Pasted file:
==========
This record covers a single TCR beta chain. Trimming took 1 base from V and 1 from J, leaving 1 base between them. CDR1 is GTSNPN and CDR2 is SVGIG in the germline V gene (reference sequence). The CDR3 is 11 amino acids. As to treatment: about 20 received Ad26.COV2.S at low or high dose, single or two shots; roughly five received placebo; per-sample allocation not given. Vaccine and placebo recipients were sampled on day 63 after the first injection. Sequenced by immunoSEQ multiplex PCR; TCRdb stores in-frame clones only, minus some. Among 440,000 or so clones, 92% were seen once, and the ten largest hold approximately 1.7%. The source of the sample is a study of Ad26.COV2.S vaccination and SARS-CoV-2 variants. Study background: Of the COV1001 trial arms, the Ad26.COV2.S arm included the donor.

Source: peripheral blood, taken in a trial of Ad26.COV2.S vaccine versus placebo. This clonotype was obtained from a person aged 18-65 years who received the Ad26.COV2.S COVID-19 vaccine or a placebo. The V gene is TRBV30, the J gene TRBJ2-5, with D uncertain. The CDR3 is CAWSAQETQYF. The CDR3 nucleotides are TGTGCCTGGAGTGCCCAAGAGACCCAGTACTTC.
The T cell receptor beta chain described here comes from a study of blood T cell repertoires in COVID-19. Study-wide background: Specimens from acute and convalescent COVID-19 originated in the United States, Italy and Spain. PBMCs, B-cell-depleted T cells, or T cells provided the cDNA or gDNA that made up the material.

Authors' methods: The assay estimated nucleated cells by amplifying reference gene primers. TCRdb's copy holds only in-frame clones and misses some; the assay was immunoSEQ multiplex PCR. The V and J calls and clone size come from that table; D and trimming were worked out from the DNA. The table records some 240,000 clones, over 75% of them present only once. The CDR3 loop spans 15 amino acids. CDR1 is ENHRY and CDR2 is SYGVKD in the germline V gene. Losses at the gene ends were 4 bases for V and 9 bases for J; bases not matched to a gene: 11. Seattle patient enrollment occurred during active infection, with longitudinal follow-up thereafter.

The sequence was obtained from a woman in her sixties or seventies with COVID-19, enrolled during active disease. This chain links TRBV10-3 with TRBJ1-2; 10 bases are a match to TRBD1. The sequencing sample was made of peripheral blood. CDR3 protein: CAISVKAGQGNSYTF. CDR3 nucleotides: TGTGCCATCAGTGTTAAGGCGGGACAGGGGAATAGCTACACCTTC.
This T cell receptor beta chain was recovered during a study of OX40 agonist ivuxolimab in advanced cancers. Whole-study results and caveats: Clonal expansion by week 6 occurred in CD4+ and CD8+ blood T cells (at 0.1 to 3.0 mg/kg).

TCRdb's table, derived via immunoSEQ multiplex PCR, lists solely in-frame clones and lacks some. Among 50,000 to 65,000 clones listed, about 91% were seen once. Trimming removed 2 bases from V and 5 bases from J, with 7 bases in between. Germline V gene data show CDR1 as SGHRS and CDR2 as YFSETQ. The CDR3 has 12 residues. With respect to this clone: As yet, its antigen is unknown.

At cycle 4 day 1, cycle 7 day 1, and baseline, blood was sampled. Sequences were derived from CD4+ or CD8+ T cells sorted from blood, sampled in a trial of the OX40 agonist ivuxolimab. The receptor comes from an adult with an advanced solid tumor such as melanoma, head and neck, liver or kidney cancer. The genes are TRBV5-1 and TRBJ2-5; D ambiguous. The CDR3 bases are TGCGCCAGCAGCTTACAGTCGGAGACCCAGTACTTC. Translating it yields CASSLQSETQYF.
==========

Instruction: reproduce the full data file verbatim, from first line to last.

This record covers a single TCR beta chain. Trimming took 1 base from V and 1 from J, leaving 1 base between them. CDR1 is GTSNPN and CDR2 is SVGIG in the germline V gene (reference sequence). The CDR3 is 11 amino acids. As to treatment: about 20 received Ad26.COV2.S at low or high dose, single or two shots; roughly five received placebo; per-sample allocation not given. Vaccine and placebo recipients were sampled on day 63 after the first injection. Sequenced by immunoSEQ multiplex PCR; TCRdb stores in-frame clones only, minus some. Among 440,000 or so clones, 92% were seen once, and the ten largest hold approximately 1.7%. The source of the sample is a study of Ad26.COV2.S vaccination and SARS-CoV-2 variants. Study background: Of the COV1001 trial arms, the Ad26.COV2.S arm included the donor.

Source: peripheral blood, taken in a trial of Ad26.COV2.S vaccine versus placebo. This clonotype was obtained from a person aged 18-65 years who received the Ad26.COV2.S COVID-19 vaccine or a placebo. The V gene is TRBV30, the J gene TRBJ2-5, with D uncertain. The CDR3 is CAWSAQETQYF. The CDR3 nucleotides are TGTGCCTGGAGTGCCCAAGAGACCCAGTACTTC.
The T cell receptor beta chain described here comes from a study of blood T cell repertoires in COVID-19. Study-wide background: Specimens from acute and convalescent COVID-19 originated in the United States, Italy and Spain. PBMCs, B-cell-depleted T cells, or T cells provided the cDNA or gDNA that made up the material.

Authors' methods: The assay estimated nucleated cells by amplifying reference gene primers. TCRdb's copy holds only in-frame clones and misses some; the assay was immunoSEQ multiplex PCR. The V and J calls and clone size come from that table; D and trimming were worked out from the DNA. The table records some 240,000 clones, over 75% of them present only once. The CDR3 loop spans 15 amino acids. CDR1 is ENHRY and CDR2 is SYGVKD in the germline V gene. Losses at the gene ends were 4 bases for V and 9 bases for J; bases not matched to a gene: 11. Seattle patient enrollment occurred during active infection, with longitudinal follow-up thereafter.

The sequence was obtained from a woman in her sixties or seventies with COVID-19, enrolled during active disease. This chain links TRBV10-3 with TRBJ1-2; 10 bases are a match to TRBD1. The sequencing sample was made of peripheral blood. CDR3 protein: CAISVKAGQGNSYTF. CDR3 nucleotides: TGTGCCATCAGTGTTAAGGCGGGACAGGGGAATAGCTACACCTTC.
This T cell receptor beta chain was recovered during a study of OX40 agonist ivuxolimab in advanced cancers. Whole-study results and caveats: Clonal expansion by week 6 occurred in CD4+ and CD8+ blood T cells (at 0.1 to 3.0 mg/kg).

TCRdb's table, derived via immunoSEQ multiplex PCR, lists solely in-frame clones and lacks some. Among 50,000 to 65,000 clones listed, about 91% were seen once. Trimming removed 2 bases from V and 5 bases from J, with 7 bases in between. Germline V gene data show CDR1 as SGHRS and CDR2 as YFSETQ. The CDR3 has 12 residues. With respect to this clone: As yet, its antigen is unknown.

At cycle 4 day 1, cycle 7 day 1, and baseline, blood was sampled. Sequences were derived from CD4+ or CD8+ T cells sorted from blood, sampled in a trial of the OX40 agonist ivuxolimab. The receptor comes from an adult with an advanced solid tumor such as melanoma, head and neck, liver or kidney cancer. The genes are TRBV5-1 and TRBJ2-5; D ambiguous. The CDR3 bases are TGCGCCAGCAGCTTACAGTCGGAGACCCAGTACTTC. Translating it yields CASSLQSETQYF.